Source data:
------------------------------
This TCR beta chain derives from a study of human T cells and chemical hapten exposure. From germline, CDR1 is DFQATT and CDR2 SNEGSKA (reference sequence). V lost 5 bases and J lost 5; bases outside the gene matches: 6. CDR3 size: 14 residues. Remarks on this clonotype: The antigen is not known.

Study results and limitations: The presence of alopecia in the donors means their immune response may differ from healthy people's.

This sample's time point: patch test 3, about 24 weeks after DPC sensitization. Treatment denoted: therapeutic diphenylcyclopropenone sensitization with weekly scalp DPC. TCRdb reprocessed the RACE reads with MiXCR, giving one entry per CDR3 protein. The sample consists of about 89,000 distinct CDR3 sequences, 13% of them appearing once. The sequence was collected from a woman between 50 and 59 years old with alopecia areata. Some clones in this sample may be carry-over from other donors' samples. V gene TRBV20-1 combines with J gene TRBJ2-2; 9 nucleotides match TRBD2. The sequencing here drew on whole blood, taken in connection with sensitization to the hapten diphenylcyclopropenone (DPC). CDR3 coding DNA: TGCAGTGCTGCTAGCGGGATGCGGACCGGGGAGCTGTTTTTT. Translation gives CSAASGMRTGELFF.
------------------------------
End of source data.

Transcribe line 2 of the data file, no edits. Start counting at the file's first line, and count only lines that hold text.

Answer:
Study results and limitations: The presence of alopecia in the donors means their immune response may differ from healthy people's.